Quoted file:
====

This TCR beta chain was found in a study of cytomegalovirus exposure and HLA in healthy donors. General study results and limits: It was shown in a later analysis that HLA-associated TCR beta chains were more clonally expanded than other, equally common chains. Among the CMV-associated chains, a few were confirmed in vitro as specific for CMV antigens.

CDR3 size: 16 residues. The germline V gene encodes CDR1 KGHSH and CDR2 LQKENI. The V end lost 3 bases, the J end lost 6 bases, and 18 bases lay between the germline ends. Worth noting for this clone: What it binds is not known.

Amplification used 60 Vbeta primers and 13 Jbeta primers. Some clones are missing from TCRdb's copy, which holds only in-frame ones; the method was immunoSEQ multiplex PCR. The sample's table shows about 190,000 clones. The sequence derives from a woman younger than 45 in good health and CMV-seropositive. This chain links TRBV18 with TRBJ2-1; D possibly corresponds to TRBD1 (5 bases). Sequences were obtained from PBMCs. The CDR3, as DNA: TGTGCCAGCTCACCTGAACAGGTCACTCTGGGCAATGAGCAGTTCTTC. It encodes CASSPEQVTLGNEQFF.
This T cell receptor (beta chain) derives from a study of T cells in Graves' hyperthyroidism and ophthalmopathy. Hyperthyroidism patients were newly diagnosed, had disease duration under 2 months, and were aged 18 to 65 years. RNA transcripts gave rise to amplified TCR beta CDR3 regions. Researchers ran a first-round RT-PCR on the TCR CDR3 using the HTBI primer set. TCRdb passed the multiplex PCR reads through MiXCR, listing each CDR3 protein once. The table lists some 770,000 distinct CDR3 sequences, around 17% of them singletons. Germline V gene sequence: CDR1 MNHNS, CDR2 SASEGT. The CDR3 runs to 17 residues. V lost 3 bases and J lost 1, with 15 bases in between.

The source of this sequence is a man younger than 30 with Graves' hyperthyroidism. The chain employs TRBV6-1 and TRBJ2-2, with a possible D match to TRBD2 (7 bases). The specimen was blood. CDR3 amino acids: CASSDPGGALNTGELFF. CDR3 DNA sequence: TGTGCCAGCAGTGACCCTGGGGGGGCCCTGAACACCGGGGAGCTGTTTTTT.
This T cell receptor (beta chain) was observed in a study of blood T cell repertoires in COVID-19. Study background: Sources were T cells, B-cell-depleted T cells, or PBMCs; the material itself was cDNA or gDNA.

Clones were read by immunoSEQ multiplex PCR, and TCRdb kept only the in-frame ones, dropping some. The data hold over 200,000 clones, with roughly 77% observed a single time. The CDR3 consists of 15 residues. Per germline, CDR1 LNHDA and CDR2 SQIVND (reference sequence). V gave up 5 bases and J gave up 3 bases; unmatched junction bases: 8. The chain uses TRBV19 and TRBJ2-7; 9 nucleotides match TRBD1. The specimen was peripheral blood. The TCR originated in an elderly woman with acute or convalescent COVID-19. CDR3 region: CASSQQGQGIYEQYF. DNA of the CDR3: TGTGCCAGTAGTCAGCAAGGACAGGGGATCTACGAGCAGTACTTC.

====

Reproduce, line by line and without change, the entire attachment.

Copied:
This TCR beta chain was found in a study of cytomegalovirus exposure and HLA in healthy donors. General study results and limits: It was shown in a later analysis that HLA-associated TCR beta chains were more clonally expanded than other, equally common chains. Among the CMV-associated chains, a few were confirmed in vitro as specific for CMV antigens.

CDR3 size: 16 residues. The germline V gene encodes CDR1 KGHSH and CDR2 LQKENI. The V end lost 3 bases, the J end lost 6 bases, and 18 bases lay between the germline ends. Worth noting for this clone: What it binds is not known.

Amplification used 60 Vbeta primers and 13 Jbeta primers. Some clones are missing from TCRdb's copy, which holds only in-frame ones; the method was immunoSEQ multiplex PCR. The sample's table shows about 190,000 clones. The sequence derives from a woman younger than 45 in good health and CMV-seropositive. This chain links TRBV18 with TRBJ2-1; D possibly corresponds to TRBD1 (5 bases). Sequences were obtained from PBMCs. The CDR3, as DNA: TGTGCCAGCTCACCTGAACAGGTCACTCTGGGCAATGAGCAGTTCTTC. It encodes CASSPEQVTLGNEQFF.
This T cell receptor (beta chain) derives from a study of T cells in Graves' hyperthyroidism and ophthalmopathy. Hyperthyroidism patients were newly diagnosed, had disease duration under 2 months, and were aged 18 to 65 years. RNA transcripts gave rise to amplified TCR beta CDR3 regions. Researchers ran a first-round RT-PCR on the TCR CDR3 using the HTBI primer set. TCRdb passed the multiplex PCR reads through MiXCR, listing each CDR3 protein once. The table lists some 770,000 distinct CDR3 sequences, around 17% of them singletons. Germline V gene sequence: CDR1 MNHNS, CDR2 SASEGT. The CDR3 runs to 17 residues. V lost 3 bases and J lost 1, with 15 bases in between.

The source of this sequence is a man younger than 30 with Graves' hyperthyroidism. The chain employs TRBV6-1 and TRBJ2-2, with a possible D match to TRBD2 (7 bases). The specimen was blood. CDR3 amino acids: CASSDPGGALNTGELFF. CDR3 DNA sequence: TGTGCCAGCAGTGACCCTGGGGGGGCCCTGAACACCGGGGAGCTGTTTTTT.
This T cell receptor (beta chain) was observed in a study of blood T cell repertoires in COVID-19. Study background: Sources were T cells, B-cell-depleted T cells, or PBMCs; the material itself was cDNA or gDNA.

Clones were read by immunoSEQ multiplex PCR, and TCRdb kept only the in-frame ones, dropping some. The data hold over 200,000 clones, with roughly 77% observed a single time. The CDR3 consists of 15 residues. Per germline, CDR1 LNHDA and CDR2 SQIVND (reference sequence). V gave up 5 bases and J gave up 3 bases; unmatched junction bases: 8. The chain uses TRBV19 and TRBJ2-7; 9 nucleotides match TRBD1. The specimen was peripheral blood. The TCR originated in an elderly woman with acute or convalescent COVID-19. CDR3 region: CASSQQGQGIYEQYF. DNA of the CDR3: TGTGCCAGTAGTCAGCAAGGACAGGGGATCTACGAGCAGTACTTC.